In New York, theft crimes are treated with a heavy hand. However, Neil S. Ruskin, attorney at law, understands that every instance of theft has a human element to it that the courts usually overlook in favor of ensuring that you are put in jail. It's a quick system, but inefficient in targeting the real issues.
As the New York City real estate market heats up, suspected cases of deed theft have been on the rise for several years. Authorities claim that the unlawful practice has reached crisis levels in Brooklyn, where a caretaker allegedly forced an 85-year-old diabetic homeowner to sign the deed to the home over to him in an attempt to sell at a profit. The former caretaker is now under indictment on counts of identity theft, grand larceny and ten others.
Residents in New York may have heard news reports about other people being accused of robbery or larceny and might be confused about what these terms mean and how they may be different. Both robbery and larceny are forms of stealing or theft but robbery charges are used when some amount of force is said to have been involved in the incident. Larceny refers to the theft of some personal property that does not involve any force.
If you have been arrested in New York and charged with larceny, then it is imperative that you mount a good defense. While there are many ways that you can fight the charges, there are two defenses recognized by the law, according to the New York State Senate. Understanding these defenses can help you to mount the best case to avoid conviction.
New York does not necessarily have the reputation of being a theft-free city, but that fact does not excuse overzealous law enforcement and state prosecution policies that could unjustly cost you your freedom. The team here at the Brooklyn office of Neil S. Ruskin fights every day to preserve and strengthen your individual rights against this type of onslaught.
Most residents in New York have probably heard or read stories about people being accused of embezzlement or some other type of employee theft. However, just as with any time of criminal allegations, it is important to remember that just because someone is accused of a crime does not mean they actually committed a crime. There may be situations when perfectly legitimate acts or transactions are misconstrued as illegal or subversive conduct.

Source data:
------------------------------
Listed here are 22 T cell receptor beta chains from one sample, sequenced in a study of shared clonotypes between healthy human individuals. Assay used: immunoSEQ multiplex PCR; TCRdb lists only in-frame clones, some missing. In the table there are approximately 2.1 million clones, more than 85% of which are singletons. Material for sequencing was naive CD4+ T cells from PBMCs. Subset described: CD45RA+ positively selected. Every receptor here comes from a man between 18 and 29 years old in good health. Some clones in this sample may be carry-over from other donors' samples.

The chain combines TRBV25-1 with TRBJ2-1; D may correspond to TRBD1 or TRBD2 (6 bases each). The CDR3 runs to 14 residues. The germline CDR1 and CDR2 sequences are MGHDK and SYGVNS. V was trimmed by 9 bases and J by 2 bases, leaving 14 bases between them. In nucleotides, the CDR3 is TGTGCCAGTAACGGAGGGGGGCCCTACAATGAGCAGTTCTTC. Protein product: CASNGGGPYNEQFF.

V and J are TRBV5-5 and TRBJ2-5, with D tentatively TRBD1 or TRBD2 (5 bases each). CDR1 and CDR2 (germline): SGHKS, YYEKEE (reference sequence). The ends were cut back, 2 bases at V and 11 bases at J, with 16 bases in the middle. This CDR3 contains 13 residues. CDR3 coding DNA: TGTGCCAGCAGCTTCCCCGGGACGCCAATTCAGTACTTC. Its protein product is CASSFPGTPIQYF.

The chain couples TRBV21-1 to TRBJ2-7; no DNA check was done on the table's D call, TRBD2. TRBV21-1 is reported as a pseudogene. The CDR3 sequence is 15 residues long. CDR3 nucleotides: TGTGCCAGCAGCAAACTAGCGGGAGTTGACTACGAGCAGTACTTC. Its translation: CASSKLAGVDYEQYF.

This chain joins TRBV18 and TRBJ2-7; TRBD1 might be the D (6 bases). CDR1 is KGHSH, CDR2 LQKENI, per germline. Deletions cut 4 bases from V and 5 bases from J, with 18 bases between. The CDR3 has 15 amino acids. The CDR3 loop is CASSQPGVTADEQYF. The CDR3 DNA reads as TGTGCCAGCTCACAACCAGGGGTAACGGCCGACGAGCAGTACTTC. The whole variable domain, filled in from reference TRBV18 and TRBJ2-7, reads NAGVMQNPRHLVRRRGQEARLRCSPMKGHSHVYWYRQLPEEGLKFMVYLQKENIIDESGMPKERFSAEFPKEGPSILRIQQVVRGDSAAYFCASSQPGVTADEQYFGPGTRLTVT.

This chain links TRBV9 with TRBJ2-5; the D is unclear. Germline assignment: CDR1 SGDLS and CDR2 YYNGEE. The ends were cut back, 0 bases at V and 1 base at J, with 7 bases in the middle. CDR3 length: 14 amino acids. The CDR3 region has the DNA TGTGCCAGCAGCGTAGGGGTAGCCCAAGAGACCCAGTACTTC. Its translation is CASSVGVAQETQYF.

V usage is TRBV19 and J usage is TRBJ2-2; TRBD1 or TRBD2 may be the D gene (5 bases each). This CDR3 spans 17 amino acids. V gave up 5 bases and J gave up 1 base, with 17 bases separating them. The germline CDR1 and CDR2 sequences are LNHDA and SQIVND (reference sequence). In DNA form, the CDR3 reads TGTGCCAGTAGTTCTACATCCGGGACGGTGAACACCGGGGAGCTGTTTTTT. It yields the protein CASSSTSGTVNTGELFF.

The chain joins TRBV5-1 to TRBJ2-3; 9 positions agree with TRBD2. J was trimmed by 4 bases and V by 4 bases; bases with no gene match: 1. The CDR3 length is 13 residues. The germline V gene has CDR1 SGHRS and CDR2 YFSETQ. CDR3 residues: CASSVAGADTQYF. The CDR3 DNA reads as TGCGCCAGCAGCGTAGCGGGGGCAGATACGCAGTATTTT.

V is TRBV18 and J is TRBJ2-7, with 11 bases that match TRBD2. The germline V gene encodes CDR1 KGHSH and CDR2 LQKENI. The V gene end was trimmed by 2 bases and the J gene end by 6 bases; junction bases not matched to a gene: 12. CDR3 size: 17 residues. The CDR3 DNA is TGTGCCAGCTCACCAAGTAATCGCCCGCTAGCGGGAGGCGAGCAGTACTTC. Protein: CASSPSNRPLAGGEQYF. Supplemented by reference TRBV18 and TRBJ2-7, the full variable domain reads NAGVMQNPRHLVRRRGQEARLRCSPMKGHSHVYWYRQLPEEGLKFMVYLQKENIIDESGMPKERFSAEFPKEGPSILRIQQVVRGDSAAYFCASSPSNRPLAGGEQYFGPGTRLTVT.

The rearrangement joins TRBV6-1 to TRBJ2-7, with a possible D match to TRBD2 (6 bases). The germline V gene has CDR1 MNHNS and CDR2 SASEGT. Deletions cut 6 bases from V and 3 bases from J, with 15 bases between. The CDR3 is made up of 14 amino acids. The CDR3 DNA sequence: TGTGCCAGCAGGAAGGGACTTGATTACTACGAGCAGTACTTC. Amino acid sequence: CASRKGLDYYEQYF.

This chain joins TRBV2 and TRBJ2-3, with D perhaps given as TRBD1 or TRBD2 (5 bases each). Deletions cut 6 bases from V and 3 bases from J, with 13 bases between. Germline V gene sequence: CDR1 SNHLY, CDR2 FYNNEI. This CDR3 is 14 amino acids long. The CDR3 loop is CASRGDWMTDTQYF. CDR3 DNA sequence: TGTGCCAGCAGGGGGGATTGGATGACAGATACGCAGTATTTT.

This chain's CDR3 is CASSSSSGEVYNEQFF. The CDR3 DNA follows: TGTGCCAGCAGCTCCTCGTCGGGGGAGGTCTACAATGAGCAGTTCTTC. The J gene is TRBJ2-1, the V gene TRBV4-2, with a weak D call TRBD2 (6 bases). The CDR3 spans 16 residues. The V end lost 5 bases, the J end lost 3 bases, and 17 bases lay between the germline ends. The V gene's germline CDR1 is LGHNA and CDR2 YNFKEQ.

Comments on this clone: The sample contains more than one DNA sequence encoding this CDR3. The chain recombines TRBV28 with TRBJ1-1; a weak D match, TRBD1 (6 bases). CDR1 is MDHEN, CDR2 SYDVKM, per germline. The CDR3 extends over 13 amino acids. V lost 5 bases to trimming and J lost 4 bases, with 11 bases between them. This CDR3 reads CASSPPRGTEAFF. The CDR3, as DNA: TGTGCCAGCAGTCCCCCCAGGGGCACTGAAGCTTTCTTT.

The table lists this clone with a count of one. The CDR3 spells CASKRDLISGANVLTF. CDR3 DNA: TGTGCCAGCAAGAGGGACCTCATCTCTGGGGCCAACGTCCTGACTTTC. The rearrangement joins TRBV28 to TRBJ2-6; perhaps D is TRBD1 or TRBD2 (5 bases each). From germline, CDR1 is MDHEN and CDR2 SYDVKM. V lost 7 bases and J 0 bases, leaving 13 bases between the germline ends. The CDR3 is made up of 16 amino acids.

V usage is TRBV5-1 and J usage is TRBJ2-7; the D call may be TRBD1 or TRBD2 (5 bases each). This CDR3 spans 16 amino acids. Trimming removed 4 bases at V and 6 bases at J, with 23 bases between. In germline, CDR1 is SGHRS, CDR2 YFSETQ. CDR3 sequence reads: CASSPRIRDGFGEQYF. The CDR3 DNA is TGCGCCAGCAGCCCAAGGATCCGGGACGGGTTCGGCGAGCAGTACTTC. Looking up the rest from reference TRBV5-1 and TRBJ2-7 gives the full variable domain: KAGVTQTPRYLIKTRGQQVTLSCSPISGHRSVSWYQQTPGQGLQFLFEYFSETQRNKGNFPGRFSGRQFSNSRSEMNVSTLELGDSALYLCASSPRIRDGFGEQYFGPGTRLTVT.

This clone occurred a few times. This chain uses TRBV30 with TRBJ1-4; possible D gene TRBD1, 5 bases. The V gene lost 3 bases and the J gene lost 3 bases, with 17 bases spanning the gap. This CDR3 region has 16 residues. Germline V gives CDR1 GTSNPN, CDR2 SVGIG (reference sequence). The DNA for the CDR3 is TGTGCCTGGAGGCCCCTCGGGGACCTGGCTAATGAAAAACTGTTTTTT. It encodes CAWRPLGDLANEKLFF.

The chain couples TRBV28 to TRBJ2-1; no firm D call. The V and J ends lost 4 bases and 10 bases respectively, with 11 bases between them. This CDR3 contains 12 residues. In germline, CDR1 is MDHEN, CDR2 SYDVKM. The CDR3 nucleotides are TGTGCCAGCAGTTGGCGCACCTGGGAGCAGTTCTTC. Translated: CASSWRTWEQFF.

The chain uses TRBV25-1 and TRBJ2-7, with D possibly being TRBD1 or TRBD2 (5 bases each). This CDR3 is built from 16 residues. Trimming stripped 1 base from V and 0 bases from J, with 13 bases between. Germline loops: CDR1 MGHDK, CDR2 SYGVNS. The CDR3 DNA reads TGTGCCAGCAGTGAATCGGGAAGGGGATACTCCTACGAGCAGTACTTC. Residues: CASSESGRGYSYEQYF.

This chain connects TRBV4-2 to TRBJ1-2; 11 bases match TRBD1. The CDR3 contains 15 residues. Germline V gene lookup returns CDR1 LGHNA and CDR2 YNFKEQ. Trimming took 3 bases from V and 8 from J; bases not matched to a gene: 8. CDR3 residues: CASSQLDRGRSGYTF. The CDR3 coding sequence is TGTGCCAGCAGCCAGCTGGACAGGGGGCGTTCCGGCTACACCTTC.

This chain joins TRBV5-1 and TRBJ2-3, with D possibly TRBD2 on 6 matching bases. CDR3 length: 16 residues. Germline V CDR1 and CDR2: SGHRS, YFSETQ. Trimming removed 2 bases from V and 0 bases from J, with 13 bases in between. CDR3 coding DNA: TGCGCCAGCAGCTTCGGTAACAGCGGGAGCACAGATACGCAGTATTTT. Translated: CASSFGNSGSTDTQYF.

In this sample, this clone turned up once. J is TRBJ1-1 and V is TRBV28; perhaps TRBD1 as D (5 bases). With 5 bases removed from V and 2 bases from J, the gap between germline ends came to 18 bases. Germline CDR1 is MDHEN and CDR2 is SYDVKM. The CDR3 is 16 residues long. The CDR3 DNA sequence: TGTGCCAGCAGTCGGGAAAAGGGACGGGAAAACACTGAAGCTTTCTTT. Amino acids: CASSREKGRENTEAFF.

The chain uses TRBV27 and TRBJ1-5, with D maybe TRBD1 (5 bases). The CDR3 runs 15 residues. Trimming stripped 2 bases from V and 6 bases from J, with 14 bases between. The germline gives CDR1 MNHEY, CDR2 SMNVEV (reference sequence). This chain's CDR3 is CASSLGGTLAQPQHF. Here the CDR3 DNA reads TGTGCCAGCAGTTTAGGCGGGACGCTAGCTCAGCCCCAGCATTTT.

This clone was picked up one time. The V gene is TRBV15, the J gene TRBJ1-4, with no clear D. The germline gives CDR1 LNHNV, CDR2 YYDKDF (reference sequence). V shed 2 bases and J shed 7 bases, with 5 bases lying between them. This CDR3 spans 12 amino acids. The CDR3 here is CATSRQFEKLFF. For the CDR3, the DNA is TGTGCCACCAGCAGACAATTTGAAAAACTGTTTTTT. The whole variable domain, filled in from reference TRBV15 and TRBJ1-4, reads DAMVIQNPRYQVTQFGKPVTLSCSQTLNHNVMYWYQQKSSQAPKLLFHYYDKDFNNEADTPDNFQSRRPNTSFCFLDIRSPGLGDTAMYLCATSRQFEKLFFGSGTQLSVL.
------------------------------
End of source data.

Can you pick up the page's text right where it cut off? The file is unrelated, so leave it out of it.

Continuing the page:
It is easy to understand your surprise at being called a thief by your neighbor. You always thought the grill you got from him a few years back was an honest transaction. Sure, you agreed to do a financial assessment of his home in exchange, yet you thought he understood why you had to put off getting it done. Many of those that our team here at Neil S. Ruskin Attorney at Law have worked with over the years have faced similar scenarios. Like them, you might assume that your neighbor does not have a leg to stand on when accusing you of stealing. Unfortunately, that may not be the case.
Say the word "theft" in New York City, and most would give as examples a person swiping another's purse or wallet, or breaking into a home to steal all of its valuables. In reality, there are actually many different forms of theft, some of which many may not perceive to be stealing, yet can still leave those accused of them facing serious criminal penalties.
"Porch pirating" is a crime New York City frequently faces, especially during the holiday seasons. In porch pirating cases, packages are stolen from mailboxes or people's porches. Many of those who partake in this theft don't realize just how much trouble they could be in if they're caught.
New York residents may not always consider the penalties for stealing a car. It is important to understand the consequences of this crime.